It's not only about golf and cocktails any more.
To successfully sell IT, CIOs must align projects with customer needs and then prove they delivered value. Better learn these eight essential sales techniques - your budget may be at stake.
Ask Jay Gardner to list the top skills he uses in his job as CIO of $US1.3 billion BMC Software, and he'll cite his ability to influence others, to build relationships, to gain consensus and to motivate people. Technical skills are notably absent from his list.
That's not surprising, considering Gardner spent more than 20 years honing those skills in a variety of sales positions before being named CIO of the software company two years ago. With no technical training or experience, Gardner spent about five minutes feeling nervous about his background before concluding that his sales and marketing skills mattered much more than technical knowledge.
"I already have 400 people in my organisation with great technical skills. The day-to-day skills I find critical to being CIO are the things I used to do every day in my sales jobs - building relationships, asking questions, listening, communicating, persuading," says Gardner.
Bill Vass, on the other hand, would go head to head with anyone on technical knowledge. Vice president of IT at Sun Microsystems, Vass is a die-hard techie. But even he believes sales savvy is more important to his job than technical know-how. "I'm a big technologist, and I really do believe I can solve any technical problem. But you have to be able to sell your program. It's always about people, not technology," says Vass.
For CIOs at IT vendors, salesmanship tends to run in their blood; many have arrived at IT after stints in the sales department. Now more than ever, sales skills are a critical part of the arsenal for other CIOs - indeed the most important part, some argue. In the current climate, being able to sell what you are doing for the business to the business just might shield you from extinction. In the absence of persistent advocacy for how IT is helping meet business goals, it is all too easy for senior management to view the department as just another line item needing to get slashed. And who but the CIO will champion IT to the business?
CIOs recognise the importance of sales skills. In the "State of the CIO 2003" survey of 257 local CIOs, 32 per cent ranked "the ability to influence/salesmanship" as the most pivotal skill in the current business environment. Nearly 80 per cent said the ability to communicate effectively is the most important sales skill (see "Survival Skills", CIO November).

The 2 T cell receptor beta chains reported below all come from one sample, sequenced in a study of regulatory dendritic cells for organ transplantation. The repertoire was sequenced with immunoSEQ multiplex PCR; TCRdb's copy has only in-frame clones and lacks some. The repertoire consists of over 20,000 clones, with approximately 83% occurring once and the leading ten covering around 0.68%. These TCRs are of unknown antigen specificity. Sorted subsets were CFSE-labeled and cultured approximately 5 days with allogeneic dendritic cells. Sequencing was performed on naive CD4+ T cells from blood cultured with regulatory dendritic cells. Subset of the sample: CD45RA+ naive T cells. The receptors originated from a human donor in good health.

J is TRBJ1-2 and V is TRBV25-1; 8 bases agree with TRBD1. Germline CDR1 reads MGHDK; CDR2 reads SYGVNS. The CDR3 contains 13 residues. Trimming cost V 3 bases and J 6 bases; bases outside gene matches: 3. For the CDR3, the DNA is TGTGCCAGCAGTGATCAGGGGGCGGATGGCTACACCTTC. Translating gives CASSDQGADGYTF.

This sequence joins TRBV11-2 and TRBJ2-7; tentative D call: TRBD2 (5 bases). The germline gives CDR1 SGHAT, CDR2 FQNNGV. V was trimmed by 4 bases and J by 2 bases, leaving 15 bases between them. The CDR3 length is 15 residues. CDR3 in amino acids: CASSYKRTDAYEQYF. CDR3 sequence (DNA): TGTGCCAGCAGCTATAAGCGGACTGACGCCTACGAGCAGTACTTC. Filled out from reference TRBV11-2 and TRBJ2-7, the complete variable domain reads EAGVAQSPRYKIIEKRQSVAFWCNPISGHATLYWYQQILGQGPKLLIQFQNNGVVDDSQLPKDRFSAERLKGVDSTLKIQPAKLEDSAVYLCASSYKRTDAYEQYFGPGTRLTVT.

If you don't have a marketing and sales background, you're probably uncomfortable with the whole sales thing. Vass, for example, bridles at the suggestion that he is a salesperson. "I've had people say to me: 'You're a great salesman.' It kind of offends me, actually," says Vass. He's not anxious to be part of any group that includes used-car salesmen.
But that doesn't stop him from using sales skills. These days, talking with external customers is a large part of his job. Vass shares best practices for implementing technology from Sun and other vendors, and he receives the same in kind. "Our customers want to see how we do things. I'm very enthusiastic about what we're doing, and I like to tell people about it," he says. "I also learn a lot from them." He often adopts his customers' best practices for use internally at Sun. Vass conducts presentations alongside Sun senior vice president and CIO Bill Howard at meetings with customers, internal users and senior managers.
Those CIOs who are not fluent at selling and influencing business leaders are particularly vulnerable to the budgetary axe. Howard Rubin, executive vice president of Meta Group, and Patricia Jaramillo, president and CEO of Creative IT Marketing, recently surveyed CIO equivalents from 277 large companies. The survey revealed that only 17 per cent of respondents have a formal program to sell IT's value to the business.
Yet among the 17 per cent, the amount of budget cuts experienced was much less than those at companies that didn't have a formal program in place. Companies without CIOs who actively sold the benefits of IT suffered budget reductions of between 5 per cent and 25 per cent. "The few that had a formal program had much less in the way of cuts," says Rubin.
Nearly three-quarters of those whose budgets were slashed the most said a proactive IT marketing and communication program would have lessened the cuts.
While CIOs need some level of technical proficiency, Rubin says, they should lead with marketing skills. "Marketing skills move a CIO closer to the business organisation. They make him more visible, more of a point of contact," he says.
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